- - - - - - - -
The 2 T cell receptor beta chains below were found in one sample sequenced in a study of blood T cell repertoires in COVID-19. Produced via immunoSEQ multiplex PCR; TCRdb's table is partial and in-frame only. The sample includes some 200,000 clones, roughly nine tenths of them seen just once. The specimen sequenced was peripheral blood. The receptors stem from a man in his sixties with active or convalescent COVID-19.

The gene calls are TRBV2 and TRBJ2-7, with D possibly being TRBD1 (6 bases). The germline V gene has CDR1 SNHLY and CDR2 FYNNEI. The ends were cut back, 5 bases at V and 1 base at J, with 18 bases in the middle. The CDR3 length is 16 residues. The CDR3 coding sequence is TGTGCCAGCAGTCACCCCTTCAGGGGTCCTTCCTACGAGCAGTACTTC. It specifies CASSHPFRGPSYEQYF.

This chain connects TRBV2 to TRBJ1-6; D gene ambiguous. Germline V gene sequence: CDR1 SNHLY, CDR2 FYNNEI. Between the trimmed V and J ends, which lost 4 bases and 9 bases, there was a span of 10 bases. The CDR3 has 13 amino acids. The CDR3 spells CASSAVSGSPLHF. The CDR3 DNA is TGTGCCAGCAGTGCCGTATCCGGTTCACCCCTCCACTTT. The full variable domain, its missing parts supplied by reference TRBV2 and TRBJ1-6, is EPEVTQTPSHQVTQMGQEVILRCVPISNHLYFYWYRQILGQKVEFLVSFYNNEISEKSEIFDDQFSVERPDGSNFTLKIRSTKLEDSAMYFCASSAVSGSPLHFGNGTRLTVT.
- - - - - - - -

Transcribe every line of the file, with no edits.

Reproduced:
The 2 T cell receptor beta chains below were found in one sample sequenced in a study of blood T cell repertoires in COVID-19. Produced via immunoSEQ multiplex PCR; TCRdb's table is partial and in-frame only. The sample includes some 200,000 clones, roughly nine tenths of them seen just once. The specimen sequenced was peripheral blood. The receptors stem from a man in his sixties with active or convalescent COVID-19.

The gene calls are TRBV2 and TRBJ2-7, with D possibly being TRBD1 (6 bases). The germline V gene has CDR1 SNHLY and CDR2 FYNNEI. The ends were cut back, 5 bases at V and 1 base at J, with 18 bases in the middle. The CDR3 length is 16 residues. The CDR3 coding sequence is TGTGCCAGCAGTCACCCCTTCAGGGGTCCTTCCTACGAGCAGTACTTC. It specifies CASSHPFRGPSYEQYF.

This chain connects TRBV2 to TRBJ1-6; D gene ambiguous. Germline V gene sequence: CDR1 SNHLY, CDR2 FYNNEI. Between the trimmed V and J ends, which lost 4 bases and 9 bases, there was a span of 10 bases. The CDR3 has 13 amino acids. The CDR3 spells CASSAVSGSPLHF. The CDR3 DNA is TGTGCCAGCAGTGCCGTATCCGGTTCACCCCTCCACTTT. The full variable domain, its missing parts supplied by reference TRBV2 and TRBJ1-6, is EPEVTQTPSHQVTQMGQEVILRCVPISNHLYFYWYRQILGQKVEFLVSFYNNEISEKSEIFDDQFSVERPDGSNFTLKIRSTKLEDSAMYFCASSAVSGSPLHFGNGTRLTVT.